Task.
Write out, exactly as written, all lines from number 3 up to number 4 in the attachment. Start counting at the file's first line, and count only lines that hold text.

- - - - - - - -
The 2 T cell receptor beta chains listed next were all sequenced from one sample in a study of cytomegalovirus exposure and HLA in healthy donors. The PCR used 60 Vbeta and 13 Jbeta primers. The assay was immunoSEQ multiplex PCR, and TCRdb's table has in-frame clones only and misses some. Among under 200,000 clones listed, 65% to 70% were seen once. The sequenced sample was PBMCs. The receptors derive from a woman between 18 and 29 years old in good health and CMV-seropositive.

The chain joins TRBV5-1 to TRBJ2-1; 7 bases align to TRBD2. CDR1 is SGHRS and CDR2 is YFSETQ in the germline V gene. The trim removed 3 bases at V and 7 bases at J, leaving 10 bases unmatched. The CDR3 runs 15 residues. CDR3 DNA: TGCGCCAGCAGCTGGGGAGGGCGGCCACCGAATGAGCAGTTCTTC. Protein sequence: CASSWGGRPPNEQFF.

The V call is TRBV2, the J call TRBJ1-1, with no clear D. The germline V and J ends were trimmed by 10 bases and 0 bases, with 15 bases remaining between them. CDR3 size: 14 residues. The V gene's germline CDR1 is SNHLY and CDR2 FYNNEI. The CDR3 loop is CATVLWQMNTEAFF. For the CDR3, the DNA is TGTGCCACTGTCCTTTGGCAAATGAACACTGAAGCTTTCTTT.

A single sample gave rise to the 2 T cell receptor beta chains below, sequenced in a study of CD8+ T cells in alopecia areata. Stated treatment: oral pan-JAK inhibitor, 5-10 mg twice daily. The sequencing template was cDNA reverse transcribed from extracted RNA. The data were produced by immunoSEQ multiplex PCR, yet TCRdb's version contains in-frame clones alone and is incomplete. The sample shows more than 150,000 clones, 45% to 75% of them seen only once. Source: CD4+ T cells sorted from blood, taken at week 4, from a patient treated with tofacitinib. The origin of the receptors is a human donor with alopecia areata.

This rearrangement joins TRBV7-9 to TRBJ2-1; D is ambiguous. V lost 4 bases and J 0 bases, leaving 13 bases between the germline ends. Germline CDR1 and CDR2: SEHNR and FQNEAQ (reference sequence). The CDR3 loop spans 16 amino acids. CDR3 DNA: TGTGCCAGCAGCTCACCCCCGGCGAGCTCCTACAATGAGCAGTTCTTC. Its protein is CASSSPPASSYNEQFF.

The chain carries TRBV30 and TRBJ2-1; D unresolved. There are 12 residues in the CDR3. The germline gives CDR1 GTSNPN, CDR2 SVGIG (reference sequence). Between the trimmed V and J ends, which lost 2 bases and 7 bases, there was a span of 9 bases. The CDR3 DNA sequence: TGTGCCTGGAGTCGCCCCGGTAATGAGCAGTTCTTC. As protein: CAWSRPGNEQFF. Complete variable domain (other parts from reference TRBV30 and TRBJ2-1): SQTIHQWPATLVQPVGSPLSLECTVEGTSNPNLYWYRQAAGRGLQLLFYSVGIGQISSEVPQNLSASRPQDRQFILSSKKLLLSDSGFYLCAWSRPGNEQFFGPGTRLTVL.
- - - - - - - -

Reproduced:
The V call is TRBV2, the J call TRBJ1-1, with no clear D. The germline V and J ends were trimmed by 10 bases and 0 bases, with 15 bases remaining between them. CDR3 size: 14 residues. The V gene's germline CDR1 is SNHLY and CDR2 FYNNEI. The CDR3 loop is CATVLWQMNTEAFF. For the CDR3, the DNA is TGTGCCACTGTCCTTTGGCAAATGAACACTGAAGCTTTCTTT.

A single sample gave rise to the 2 T cell receptor beta chains below, sequenced in a study of CD8+ T cells in alopecia areata. Stated treatment: oral pan-JAK inhibitor, 5-10 mg twice daily. The sequencing template was cDNA reverse transcribed from extracted RNA. The data were produced by immunoSEQ multiplex PCR, yet TCRdb's version contains in-frame clones alone and is incomplete. The sample shows more than 150,000 clones, 45% to 75% of them seen only once. Source: CD4+ T cells sorted from blood, taken at week 4, from a patient treated with tofacitinib. The origin of the receptors is a human donor with alopecia areata.